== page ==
Anonymous kathy d. said...

Agree about the writing of Arnaldur Indridason; it's superb, stands head and shoulders among many writers, both Scandinavian and worldwide.

His latest book Outrage is quite good as well as the prior books in his Erlendur series, although Hypothermia is an all-time favorite of mine.

January 04, 2012  
Blogger Peter Rozovsky said...

"Outrage" is on my list. I'm curious about whether "outrage" refers to the word's older meaning of "excess" or the newer, far more widespread meaning of "anger" -- the result of mistake, one might say, since "outrage" has nothing to do etymologically with "rage."

This matters little. I'm glad Arnaldur has turned to the Erlendur series.

January 04, 2012  
Anonymous kathy d. said...

"Outrage" means an "outrageous" act has been committed, in this case.

Yes, Erlendur is out trying to resolve his childhood trauma, while his associate, Elinborg, solves a murder case.

Here, as in Helene Turston's books, Elinberg is a rational, contented person with a family. The family has a few more problems than that of Turston's books, i.e., teenage angst, but it's refreshing to read about another character who has a stable life to return to every night and who is not dysfunctional.

January 04, 2012  
Blogger Peter Rozovsky said...

In that case, congratulations to Arnaldur's publishers for preserving the good, old meaning of the word.

Speaking of Helene Tursten, Soho has just published or is about to publish another novel of hers.

January 04, 2012  
Anonymous kathy d. said...

Yes, I have been waiting for Tursten's book.

Glad it's almost ready.

Also, I read The Boy in the Suitcase, which I liked and wonder why publishers are not translating and publishing the other books in the Nina Borg series.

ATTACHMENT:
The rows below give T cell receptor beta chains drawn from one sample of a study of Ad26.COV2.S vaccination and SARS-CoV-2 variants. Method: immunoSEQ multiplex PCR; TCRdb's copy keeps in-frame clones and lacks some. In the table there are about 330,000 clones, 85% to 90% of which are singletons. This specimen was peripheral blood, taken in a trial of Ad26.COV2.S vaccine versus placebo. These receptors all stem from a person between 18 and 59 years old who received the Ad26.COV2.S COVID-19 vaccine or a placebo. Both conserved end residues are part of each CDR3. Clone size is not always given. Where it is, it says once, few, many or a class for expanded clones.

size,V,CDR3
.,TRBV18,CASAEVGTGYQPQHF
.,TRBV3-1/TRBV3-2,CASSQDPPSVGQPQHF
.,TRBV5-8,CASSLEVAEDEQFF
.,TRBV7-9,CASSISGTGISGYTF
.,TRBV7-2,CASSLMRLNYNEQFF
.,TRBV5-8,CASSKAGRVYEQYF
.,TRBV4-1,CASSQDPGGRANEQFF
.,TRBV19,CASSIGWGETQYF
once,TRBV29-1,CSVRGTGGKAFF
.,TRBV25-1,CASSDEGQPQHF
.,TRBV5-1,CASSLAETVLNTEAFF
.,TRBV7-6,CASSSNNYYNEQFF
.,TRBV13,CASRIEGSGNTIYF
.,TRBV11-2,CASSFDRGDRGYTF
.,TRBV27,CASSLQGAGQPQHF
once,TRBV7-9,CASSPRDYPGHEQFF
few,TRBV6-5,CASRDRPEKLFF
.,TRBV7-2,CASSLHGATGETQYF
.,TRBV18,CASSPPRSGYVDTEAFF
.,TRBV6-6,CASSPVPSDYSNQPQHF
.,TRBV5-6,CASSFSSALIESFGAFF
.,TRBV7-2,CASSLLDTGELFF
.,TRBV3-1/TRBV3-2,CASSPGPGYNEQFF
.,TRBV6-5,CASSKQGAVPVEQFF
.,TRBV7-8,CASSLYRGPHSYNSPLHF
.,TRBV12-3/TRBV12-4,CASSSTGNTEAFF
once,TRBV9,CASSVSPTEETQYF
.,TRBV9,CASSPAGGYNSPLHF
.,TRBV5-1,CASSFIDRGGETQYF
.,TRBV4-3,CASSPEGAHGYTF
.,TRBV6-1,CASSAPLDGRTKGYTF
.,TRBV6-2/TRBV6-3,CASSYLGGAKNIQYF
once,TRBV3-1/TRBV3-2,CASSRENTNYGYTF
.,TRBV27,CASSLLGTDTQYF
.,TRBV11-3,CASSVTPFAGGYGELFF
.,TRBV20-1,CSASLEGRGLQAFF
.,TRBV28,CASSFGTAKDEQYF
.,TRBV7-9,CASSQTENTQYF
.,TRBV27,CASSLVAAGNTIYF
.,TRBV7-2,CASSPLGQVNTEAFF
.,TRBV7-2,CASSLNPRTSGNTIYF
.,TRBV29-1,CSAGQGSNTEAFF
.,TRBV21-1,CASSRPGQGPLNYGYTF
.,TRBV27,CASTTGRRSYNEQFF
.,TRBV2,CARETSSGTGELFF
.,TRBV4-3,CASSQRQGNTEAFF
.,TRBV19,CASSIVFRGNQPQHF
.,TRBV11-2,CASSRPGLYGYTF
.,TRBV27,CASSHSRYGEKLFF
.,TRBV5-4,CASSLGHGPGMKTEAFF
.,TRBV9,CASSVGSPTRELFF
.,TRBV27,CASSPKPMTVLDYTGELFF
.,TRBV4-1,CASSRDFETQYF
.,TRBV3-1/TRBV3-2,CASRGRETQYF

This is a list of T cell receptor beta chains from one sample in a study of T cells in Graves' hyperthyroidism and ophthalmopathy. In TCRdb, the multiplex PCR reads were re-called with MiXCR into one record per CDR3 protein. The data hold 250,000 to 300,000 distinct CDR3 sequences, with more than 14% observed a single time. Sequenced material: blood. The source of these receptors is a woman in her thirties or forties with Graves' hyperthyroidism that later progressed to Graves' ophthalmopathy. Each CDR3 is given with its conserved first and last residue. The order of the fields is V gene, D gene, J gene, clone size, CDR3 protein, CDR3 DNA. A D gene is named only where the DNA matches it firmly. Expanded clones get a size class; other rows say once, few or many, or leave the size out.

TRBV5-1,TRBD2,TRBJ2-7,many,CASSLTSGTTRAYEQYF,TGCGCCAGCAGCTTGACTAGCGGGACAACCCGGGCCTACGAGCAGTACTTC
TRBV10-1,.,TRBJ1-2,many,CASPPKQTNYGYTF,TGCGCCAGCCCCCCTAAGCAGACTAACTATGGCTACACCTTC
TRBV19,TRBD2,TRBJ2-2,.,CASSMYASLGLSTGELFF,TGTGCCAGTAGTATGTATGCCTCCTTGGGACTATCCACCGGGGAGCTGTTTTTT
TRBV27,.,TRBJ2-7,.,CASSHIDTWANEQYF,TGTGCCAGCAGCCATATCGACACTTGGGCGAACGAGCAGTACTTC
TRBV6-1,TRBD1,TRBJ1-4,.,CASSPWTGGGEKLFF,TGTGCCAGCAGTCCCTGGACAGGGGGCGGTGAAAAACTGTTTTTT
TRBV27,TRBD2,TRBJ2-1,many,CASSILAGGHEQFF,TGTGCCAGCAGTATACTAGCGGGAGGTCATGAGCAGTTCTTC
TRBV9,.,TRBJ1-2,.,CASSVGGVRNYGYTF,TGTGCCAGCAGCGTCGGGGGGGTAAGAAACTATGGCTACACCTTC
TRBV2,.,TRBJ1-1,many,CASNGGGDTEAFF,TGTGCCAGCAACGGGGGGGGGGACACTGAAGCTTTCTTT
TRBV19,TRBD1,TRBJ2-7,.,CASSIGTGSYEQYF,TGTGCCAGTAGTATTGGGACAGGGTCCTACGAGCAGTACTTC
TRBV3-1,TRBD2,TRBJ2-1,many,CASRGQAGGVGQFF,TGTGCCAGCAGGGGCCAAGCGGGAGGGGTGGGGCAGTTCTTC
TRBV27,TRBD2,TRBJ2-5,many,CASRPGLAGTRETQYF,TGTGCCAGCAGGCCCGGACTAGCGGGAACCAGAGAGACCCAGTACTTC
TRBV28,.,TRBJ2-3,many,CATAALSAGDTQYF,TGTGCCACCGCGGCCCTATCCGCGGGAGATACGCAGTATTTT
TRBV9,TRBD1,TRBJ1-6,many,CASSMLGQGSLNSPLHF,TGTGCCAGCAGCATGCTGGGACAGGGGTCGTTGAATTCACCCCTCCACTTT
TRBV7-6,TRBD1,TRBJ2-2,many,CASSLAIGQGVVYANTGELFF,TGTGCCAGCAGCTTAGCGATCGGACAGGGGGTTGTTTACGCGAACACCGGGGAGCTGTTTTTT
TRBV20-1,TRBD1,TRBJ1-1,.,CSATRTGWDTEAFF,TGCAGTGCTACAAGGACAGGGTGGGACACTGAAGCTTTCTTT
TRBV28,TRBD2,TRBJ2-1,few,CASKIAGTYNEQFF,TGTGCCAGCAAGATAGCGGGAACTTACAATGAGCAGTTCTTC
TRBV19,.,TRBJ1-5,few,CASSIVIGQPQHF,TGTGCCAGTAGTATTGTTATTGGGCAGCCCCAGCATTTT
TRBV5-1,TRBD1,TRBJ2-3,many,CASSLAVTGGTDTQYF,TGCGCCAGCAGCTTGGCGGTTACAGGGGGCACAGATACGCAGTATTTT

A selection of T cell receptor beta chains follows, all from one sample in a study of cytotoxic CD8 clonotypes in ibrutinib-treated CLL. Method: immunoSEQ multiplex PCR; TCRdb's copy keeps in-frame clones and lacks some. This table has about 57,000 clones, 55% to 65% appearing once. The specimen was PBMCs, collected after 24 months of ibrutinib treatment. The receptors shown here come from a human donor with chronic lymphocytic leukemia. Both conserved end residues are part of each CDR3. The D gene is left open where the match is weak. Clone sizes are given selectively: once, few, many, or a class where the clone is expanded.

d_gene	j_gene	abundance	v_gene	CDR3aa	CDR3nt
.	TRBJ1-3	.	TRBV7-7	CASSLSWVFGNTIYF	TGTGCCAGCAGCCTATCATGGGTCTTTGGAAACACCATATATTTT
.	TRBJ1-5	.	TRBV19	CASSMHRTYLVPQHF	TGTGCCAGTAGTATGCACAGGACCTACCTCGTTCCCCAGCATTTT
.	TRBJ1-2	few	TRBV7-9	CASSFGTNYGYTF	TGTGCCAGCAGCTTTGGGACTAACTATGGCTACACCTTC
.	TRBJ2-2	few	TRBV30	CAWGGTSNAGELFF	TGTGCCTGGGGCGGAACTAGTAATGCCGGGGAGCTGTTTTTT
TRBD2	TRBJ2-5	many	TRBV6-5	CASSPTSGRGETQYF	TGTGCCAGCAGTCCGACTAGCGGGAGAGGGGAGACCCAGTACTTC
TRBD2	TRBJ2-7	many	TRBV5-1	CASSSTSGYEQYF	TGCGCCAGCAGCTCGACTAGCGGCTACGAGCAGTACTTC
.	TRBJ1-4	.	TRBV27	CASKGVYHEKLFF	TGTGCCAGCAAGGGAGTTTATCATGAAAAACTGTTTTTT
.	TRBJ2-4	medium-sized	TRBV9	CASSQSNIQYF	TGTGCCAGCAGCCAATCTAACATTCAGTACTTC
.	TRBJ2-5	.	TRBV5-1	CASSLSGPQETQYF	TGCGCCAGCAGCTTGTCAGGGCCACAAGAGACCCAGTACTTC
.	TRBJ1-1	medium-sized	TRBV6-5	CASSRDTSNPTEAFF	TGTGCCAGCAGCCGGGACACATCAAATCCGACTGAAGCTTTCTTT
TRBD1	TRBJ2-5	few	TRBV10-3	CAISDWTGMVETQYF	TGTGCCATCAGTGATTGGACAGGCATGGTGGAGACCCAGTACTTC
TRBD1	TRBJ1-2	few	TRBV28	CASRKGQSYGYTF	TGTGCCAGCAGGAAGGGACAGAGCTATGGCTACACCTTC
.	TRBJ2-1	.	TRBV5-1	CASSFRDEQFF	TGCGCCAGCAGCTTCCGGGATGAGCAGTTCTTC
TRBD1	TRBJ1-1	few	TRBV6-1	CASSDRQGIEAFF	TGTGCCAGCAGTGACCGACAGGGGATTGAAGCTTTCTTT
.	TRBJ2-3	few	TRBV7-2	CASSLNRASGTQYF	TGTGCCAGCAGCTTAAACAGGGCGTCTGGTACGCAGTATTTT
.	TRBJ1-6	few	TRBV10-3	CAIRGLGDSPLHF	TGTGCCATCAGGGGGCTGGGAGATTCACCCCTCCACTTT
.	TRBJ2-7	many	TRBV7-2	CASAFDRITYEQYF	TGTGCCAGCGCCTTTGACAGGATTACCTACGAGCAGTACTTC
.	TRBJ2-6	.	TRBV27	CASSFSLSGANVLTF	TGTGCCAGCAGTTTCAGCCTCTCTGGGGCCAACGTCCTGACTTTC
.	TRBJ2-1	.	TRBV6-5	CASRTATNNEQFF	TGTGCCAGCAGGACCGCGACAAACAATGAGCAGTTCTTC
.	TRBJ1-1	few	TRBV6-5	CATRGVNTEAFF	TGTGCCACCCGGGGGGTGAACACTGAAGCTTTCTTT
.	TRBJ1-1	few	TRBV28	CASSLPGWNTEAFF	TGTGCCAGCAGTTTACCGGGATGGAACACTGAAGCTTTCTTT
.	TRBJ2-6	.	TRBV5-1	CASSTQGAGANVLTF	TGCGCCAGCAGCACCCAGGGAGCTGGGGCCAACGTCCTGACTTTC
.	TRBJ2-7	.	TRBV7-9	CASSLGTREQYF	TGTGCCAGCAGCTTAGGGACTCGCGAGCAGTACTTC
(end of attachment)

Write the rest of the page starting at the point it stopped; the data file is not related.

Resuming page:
January 04, 2012  
Blogger Peter Rozovsky said...

Kathy, The Boy in the Suitcase is the first of three novels in the Nina Borg series. If it sells well in English translation, I expect further books will be translated.

Here's a discussion in Danish and English of one of the subsequent books in the series.

January 05, 2012  
Anonymous kathy d. said...

Good. This sounds like it's right up my alley with a compelling protagonish, story and social issues around the Roma people.

And, even better, Dorte's blog says that the trilogy was sold to Soho Press, so we should be seeing two more books featuring Nina Borg.

I, for one, will even buy the books, if my library fails to do so.

Did you read Mercy (The Keeper of Lost Causes)?

January 05, 2012  
Blogger Peter Rozovsky said...

I haven't read Mercy (The Keeper of Lost Causes). I should see if I have a copy lying around.

Soho seems to be putting lots of promotional muscle behind The Boy in the Suitcase. I hope it does well, Soho must have confidence that the books will sell. I'm not sure many three-book deals are being handed out these days.

January 05, 2012